And then, when Jesus does decide to return to Bethany to assist Mary and Martha, he tells his disciples that Lazarus is sleeping! So, let’s go find him!

This is the point at which Jesus’s disciples are reminding him that just a few days ago the Jewish authorities were trying to stone him. So, recognizing the dangers inherent in going anywhere near Jerusalem, the disciples say, “Look, if Lazarus is just sleeping, he’ll be fine! You’re not really needed. Let’s stay here, where you’re safe. Where we’re safe. Because, you know, the religious leaders have seen us hanging out with you…so, maybe we shouldn’t be going back….”

So, Jesus comes clean and he gives them a frank answer (FINALLY!). He says, “Lazarus is dead.”
And then Jesus says, “I’m glad I wasn’t there.” He says some other stuff in there, too, about how it’s for the disciples’ sake, so that they’ll believe. But, I wonder if all of the disciples heard any of that. Or if they got to the part where Jesus said, “I’m glad I wasn’t there to heal this friend of mine, this man whom I love,” and maybe they missed everything else. I wonder this because I know if I had been a disciple of Jesus in the first century, that’s all I would have heard. And I would have been thinking to myself, “Who are you? And why did I give up everything to follow you?"

But Thomas, the twin, says, “Well, we’ve come this far with Jesus. We may as well return to Judea with him. I mean, what else can we do? We gave up everything to follow him. So, if he’s going to get himself killed, we may as well die with him.”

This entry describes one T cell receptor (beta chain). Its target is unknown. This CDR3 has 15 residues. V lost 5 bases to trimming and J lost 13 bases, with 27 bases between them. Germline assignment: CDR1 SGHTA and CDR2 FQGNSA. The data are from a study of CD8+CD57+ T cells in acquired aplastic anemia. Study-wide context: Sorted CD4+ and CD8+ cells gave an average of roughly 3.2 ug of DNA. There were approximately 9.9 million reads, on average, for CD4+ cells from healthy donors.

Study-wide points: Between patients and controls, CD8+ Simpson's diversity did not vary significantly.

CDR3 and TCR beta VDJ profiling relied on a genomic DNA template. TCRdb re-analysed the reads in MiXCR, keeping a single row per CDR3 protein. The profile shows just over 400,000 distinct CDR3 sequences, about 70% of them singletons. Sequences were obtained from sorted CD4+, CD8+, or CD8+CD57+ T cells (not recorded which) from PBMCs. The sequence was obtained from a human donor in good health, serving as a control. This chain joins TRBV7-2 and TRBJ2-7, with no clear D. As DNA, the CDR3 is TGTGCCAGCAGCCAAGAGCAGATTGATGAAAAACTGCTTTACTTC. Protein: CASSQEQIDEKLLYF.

Of course, there are other ways to read this. When I read it, I have the closing scene from Braveheart running through my head. The one where, after Mel Gibson’s character, William, has been drawn and quartered, and Robert the Bruce has made a sweet deal with king of England, securing a nifty title and ensuring some semblance of peace for Scotland is riding before his troops. It’s down to the last minutes. He’s about to be crowned King of Scotland, under the head of Edward the Longshanks. Suddenly, he turns to them, and he says, “You’ve bled with Wallace! Now bleed with me.” And he leads them into an epic battle that wins Scotland her independence. Maybe that’s what Thomas is saying, “We made a commitment to this. Let’s see it through. Not out of resignation, but out of a love for this man we’ve devoted our lives to.”

So, Jesus arrives in Bethany, which is about 2 miles from Jerusalem, where an angry mob wants to kill Jesus because he told them that he’s God. And we learn that Lazarus has been in the tomb for four days. And Martha comes to see Jesus. The first thing she does is blame Jesus. “If you had been here, Lazarus would still be alive!” But she doesn’t stop there. She goes on to proclaim that anything Jesus asks, God will give him.

And Jesus tells her that Lazarus will rise again.